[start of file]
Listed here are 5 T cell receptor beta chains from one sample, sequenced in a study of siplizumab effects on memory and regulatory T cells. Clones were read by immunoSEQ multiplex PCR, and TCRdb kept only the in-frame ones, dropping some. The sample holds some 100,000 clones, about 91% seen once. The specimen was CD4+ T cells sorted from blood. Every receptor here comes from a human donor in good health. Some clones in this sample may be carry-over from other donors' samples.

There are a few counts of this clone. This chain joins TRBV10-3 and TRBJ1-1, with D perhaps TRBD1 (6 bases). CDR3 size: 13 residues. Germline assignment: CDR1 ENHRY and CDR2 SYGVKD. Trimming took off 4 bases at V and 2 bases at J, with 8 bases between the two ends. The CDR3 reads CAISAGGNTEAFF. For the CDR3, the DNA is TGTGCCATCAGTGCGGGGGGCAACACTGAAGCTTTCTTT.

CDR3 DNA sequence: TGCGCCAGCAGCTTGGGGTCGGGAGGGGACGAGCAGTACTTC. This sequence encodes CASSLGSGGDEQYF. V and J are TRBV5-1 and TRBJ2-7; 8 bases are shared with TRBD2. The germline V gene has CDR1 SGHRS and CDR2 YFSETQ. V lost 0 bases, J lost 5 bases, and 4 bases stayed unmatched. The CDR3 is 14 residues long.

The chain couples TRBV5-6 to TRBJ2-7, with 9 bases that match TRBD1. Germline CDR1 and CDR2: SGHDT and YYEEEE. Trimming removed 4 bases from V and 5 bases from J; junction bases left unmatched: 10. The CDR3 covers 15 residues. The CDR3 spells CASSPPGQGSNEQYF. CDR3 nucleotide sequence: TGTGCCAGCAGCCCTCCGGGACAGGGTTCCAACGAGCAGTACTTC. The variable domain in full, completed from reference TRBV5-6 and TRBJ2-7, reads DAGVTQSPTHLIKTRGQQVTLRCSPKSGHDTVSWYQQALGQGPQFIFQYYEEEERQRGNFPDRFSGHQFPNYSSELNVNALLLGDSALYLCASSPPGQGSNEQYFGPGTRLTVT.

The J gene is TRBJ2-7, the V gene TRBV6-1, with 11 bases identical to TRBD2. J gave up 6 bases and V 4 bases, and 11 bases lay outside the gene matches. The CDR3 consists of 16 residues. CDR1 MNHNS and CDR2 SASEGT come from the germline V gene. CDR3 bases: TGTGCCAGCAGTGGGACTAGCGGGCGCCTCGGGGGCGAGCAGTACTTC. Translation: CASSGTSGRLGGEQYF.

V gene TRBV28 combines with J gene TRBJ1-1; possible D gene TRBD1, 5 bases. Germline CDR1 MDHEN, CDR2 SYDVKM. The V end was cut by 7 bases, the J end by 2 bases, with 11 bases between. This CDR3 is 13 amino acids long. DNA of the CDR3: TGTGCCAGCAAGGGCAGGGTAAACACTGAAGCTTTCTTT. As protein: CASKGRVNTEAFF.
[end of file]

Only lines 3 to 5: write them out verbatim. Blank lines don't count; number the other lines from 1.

CDR3 DNA sequence: TGCGCCAGCAGCTTGGGGTCGGGAGGGGACGAGCAGTACTTC. This sequence encodes CASSLGSGGDEQYF. V and J are TRBV5-1 and TRBJ2-7; 8 bases are shared with TRBD2. The germline V gene has CDR1 SGHRS and CDR2 YFSETQ. V lost 0 bases, J lost 5 bases, and 4 bases stayed unmatched. The CDR3 is 14 residues long.

The chain couples TRBV5-6 to TRBJ2-7, with 9 bases that match TRBD1. Germline CDR1 and CDR2: SGHDT and YYEEEE. Trimming removed 4 bases from V and 5 bases from J; junction bases left unmatched: 10. The CDR3 covers 15 residues. The CDR3 spells CASSPPGQGSNEQYF. CDR3 nucleotide sequence: TGTGCCAGCAGCCCTCCGGGACAGGGTTCCAACGAGCAGTACTTC. The variable domain in full, completed from reference TRBV5-6 and TRBJ2-7, reads DAGVTQSPTHLIKTRGQQVTLRCSPKSGHDTVSWYQQALGQGPQFIFQYYEEEERQRGNFPDRFSGHQFPNYSSELNVNALLLGDSALYLCASSPPGQGSNEQYFGPGTRLTVT.

The J gene is TRBJ2-7, the V gene TRBV6-1, with 11 bases identical to TRBD2. J gave up 6 bases and V 4 bases, and 11 bases lay outside the gene matches. The CDR3 consists of 16 residues. CDR1 MNHNS and CDR2 SASEGT come from the germline V gene. CDR3 bases: TGTGCCAGCAGTGGGACTAGCGGGCGCCTCGGGGGCGAGCAGTACTTC. Translation: CASSGTSGRLGGEQYF.